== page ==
I have a feeling that the Bosch 36 and Milw V28 don't bother with that protection scheme and will let the motor do what it has to at all cost. That might be a slight advantage to those saws in some situations.

      But as far as heavy loads? I've done some fun tests with it. Such as stacking up about 2 1/2" of OSB and ripping through it at full blade depth. I didn't time it super accurately, but it cut through about 4 feet of that in something like 15-20 second range and handled it very well, and cut smoothly. In fact I thought that was a bit of an unfair test to put on a sidewinder type saw.

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      • #4
        Re: Cordless circular saw review: Tools of the Trade

        I have the 18 volt DeWalt and don't care for the trigger saftey on it. It looks like the 36 volt is made the same way. Other than that it is a good saw.
        SSG, U.S. Army
        Retired
        K.I.S.S., R.T.F.M.

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        • #5
          Re: Cordless circular saw review: Tools of the Trade

          All of them actually have an almost identical trigger safety system.

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          • #6
            Re: Cordless circular saw review: Tools of the Trade

            Here's a side by side comparison of the tools:

            http://reviews.ebay.co.uk/DeWAL-T-36...00000000841666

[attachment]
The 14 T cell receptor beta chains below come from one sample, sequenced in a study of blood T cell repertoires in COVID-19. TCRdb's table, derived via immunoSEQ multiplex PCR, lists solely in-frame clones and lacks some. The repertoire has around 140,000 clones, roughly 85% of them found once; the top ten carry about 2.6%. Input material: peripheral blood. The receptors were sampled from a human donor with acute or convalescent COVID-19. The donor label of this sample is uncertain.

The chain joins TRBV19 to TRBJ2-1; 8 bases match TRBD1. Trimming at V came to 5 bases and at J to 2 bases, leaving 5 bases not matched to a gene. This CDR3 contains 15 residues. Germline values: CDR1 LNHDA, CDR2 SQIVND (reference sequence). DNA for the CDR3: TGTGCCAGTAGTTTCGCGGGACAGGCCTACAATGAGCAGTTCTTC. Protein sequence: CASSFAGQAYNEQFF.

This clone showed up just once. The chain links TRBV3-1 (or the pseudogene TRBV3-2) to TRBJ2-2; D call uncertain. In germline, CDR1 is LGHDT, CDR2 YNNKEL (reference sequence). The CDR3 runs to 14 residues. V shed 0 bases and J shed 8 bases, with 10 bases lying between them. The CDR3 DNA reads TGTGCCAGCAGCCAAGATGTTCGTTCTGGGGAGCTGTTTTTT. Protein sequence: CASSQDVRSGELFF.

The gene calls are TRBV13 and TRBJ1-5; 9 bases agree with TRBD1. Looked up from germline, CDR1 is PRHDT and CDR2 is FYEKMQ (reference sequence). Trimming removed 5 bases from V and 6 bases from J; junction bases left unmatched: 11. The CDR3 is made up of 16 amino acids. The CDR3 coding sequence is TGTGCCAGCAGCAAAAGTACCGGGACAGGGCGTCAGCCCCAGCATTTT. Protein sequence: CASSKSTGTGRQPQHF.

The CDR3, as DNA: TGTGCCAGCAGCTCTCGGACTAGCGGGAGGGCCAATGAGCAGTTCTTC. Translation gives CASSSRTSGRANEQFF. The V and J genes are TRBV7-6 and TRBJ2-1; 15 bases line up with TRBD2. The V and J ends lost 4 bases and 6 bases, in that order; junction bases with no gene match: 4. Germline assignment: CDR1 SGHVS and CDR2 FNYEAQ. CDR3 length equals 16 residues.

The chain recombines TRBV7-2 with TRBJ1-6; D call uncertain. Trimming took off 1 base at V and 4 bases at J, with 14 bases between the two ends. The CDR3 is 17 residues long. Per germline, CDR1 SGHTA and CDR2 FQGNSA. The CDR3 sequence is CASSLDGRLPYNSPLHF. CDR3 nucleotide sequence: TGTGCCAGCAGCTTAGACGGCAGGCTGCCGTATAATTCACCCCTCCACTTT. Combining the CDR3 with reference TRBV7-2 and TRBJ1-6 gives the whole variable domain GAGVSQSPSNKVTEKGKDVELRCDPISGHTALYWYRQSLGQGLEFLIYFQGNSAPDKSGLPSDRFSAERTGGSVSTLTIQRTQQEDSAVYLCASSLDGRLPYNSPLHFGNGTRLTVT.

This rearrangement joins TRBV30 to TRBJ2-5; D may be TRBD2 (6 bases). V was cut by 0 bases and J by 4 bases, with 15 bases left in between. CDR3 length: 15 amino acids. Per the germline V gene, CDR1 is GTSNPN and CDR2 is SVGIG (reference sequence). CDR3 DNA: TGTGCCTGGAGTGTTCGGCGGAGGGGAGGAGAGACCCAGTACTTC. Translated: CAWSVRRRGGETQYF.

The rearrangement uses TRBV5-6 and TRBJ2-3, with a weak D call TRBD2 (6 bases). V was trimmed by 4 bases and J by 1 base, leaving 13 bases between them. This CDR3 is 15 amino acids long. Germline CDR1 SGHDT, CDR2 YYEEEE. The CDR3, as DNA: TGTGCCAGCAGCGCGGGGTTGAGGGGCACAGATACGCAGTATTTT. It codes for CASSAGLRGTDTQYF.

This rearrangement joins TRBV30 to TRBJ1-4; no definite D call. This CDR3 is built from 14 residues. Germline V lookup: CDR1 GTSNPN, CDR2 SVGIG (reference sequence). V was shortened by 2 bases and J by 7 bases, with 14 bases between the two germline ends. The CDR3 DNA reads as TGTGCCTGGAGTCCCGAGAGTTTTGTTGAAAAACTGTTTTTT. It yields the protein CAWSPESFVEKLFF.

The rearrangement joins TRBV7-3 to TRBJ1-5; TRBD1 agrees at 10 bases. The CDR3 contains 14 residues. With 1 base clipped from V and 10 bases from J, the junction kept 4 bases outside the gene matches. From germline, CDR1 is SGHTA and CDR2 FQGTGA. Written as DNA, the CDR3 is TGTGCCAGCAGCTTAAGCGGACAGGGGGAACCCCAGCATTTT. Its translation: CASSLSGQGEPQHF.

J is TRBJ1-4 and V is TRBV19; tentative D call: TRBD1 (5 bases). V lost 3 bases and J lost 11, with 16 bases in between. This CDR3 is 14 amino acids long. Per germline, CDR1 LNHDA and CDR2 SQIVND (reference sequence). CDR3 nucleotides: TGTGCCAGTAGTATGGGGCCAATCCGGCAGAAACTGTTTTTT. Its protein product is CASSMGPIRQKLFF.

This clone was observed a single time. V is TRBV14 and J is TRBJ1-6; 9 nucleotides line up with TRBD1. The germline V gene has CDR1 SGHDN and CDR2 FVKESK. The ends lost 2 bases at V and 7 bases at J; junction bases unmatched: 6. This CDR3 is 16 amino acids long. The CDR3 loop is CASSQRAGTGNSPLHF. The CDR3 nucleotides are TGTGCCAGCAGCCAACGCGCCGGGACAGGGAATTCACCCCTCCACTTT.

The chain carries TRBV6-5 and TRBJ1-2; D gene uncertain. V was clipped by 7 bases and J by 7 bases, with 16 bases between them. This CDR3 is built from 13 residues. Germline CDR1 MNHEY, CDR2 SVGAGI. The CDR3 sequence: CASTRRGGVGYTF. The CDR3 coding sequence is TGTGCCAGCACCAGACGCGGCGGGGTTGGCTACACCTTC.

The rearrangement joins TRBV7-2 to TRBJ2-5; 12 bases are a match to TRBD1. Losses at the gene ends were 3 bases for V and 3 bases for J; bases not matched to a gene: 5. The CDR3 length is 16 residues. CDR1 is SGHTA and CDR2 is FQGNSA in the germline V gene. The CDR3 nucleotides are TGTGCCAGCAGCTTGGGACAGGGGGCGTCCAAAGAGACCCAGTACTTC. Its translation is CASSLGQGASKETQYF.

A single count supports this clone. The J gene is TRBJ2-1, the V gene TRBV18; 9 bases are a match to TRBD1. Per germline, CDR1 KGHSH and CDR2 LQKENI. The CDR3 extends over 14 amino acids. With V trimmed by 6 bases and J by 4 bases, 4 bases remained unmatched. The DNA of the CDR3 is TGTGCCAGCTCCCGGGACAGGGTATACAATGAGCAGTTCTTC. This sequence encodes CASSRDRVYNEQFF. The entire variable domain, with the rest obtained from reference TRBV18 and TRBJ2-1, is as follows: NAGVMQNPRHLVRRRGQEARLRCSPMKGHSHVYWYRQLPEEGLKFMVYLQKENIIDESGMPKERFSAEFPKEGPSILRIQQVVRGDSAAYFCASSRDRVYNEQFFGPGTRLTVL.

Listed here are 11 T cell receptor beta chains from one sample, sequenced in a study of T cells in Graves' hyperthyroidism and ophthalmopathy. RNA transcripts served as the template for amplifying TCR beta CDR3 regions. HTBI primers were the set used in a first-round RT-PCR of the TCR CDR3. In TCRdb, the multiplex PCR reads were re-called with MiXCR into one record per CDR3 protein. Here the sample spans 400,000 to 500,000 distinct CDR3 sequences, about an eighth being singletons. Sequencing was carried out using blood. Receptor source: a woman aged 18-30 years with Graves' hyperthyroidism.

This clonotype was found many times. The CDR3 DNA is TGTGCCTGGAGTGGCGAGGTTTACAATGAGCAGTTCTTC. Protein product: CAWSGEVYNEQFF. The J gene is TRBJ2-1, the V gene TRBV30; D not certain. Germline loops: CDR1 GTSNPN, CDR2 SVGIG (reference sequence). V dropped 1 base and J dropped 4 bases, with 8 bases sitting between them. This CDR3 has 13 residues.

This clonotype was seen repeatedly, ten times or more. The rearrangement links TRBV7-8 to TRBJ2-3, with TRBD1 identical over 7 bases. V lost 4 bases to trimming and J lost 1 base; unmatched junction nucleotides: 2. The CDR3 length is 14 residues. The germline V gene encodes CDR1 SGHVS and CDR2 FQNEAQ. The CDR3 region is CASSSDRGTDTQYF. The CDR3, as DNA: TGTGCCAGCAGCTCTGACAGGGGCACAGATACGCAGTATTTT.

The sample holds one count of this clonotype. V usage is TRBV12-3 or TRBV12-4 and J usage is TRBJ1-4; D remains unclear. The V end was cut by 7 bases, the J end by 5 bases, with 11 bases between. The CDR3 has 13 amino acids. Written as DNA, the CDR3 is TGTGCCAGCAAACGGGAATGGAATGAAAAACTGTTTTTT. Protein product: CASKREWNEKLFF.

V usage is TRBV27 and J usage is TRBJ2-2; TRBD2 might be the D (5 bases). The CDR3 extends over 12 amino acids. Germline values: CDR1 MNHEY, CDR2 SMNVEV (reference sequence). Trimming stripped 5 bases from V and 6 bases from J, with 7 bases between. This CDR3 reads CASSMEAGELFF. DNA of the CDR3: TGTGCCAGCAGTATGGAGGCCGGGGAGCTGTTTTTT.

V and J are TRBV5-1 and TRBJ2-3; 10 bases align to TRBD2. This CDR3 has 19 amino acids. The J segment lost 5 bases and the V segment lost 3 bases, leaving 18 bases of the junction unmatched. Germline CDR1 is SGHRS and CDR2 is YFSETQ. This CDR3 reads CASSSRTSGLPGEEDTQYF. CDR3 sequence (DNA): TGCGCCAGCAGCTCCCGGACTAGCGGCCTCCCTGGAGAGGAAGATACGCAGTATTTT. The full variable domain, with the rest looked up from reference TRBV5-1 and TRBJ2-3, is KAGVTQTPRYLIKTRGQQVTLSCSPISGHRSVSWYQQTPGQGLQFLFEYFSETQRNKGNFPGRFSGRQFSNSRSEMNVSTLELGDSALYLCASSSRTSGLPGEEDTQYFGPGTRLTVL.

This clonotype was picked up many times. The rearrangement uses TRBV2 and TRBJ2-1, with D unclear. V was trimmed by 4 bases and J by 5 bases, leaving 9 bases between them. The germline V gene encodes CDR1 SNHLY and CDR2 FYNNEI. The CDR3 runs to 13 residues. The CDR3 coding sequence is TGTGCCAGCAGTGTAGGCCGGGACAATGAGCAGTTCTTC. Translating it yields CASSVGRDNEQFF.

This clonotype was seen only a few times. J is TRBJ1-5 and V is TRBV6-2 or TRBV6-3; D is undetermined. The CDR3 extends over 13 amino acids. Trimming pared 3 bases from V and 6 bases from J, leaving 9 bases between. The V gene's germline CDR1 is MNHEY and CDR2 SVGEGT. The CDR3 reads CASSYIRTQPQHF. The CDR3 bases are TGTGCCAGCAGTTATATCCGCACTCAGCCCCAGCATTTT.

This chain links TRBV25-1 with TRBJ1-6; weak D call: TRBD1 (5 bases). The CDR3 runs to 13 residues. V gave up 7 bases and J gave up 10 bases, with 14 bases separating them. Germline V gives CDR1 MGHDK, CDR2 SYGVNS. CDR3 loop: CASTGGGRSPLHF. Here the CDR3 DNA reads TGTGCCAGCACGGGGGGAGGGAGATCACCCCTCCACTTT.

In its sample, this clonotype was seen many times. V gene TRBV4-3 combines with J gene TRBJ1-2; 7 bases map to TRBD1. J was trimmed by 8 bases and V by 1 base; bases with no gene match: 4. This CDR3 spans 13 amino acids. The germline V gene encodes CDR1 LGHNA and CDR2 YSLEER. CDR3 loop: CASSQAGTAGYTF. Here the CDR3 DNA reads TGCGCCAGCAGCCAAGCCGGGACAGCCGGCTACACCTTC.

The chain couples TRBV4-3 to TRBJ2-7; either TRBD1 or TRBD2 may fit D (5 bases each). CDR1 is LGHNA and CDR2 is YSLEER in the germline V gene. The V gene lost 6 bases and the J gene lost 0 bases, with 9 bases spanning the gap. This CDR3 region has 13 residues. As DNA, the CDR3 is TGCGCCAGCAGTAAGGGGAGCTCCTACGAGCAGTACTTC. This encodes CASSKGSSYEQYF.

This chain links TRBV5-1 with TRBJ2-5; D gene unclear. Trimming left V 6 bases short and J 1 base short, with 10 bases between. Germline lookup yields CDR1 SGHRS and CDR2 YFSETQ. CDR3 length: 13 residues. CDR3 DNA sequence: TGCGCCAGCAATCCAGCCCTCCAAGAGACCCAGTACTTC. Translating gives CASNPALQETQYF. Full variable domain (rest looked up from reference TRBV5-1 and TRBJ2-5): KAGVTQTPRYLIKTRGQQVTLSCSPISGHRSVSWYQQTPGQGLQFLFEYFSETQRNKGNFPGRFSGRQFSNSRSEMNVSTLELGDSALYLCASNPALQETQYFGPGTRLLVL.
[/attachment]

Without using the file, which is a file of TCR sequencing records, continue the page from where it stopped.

I guess the 36V is similar in shape to the 18. I didn't think it was but when you look at them they seem close.

            I actually like the way the saw is, it's pretty easy to see the cut line from either side, and never did like the Milwaukee cordless for example because it has the "high back" feel to it and is harder to see what the blade is doing. I prefer to have the saw lower as it gives more control. The reviewer in that article has a point about the safety switch, it could be a little easier to use, but you get used to it. Again, pretty minor things to pick on.

            At the end of the article he picks the Hilti as the one saw that could be used interchangeably as a framing saw (yet he also claims it can stall if pushed hard). Yet the Bosch is the overall winner (yet fell below the DeWalt in overall power according to the test).


            ahhhh magazine reviews, gotta love 'em

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            • #7
              Re: Cordless circular saw review: Tools of the Trade

              Most of the 36v and 18v tools are actually identical in size and design. Only the slightly larger battery makes them look a little larger as well as the larger blade housing on the circ saw. The only real difference is the 36v have large rubber coated grip surfaces.

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              • #8
                Re: Cordless circular saw review: Tools of the Trade

                It's strange that the Bosch 36v stuff isn't on their website yet, except for the drill and rotary hammer. Is the saw even available yet?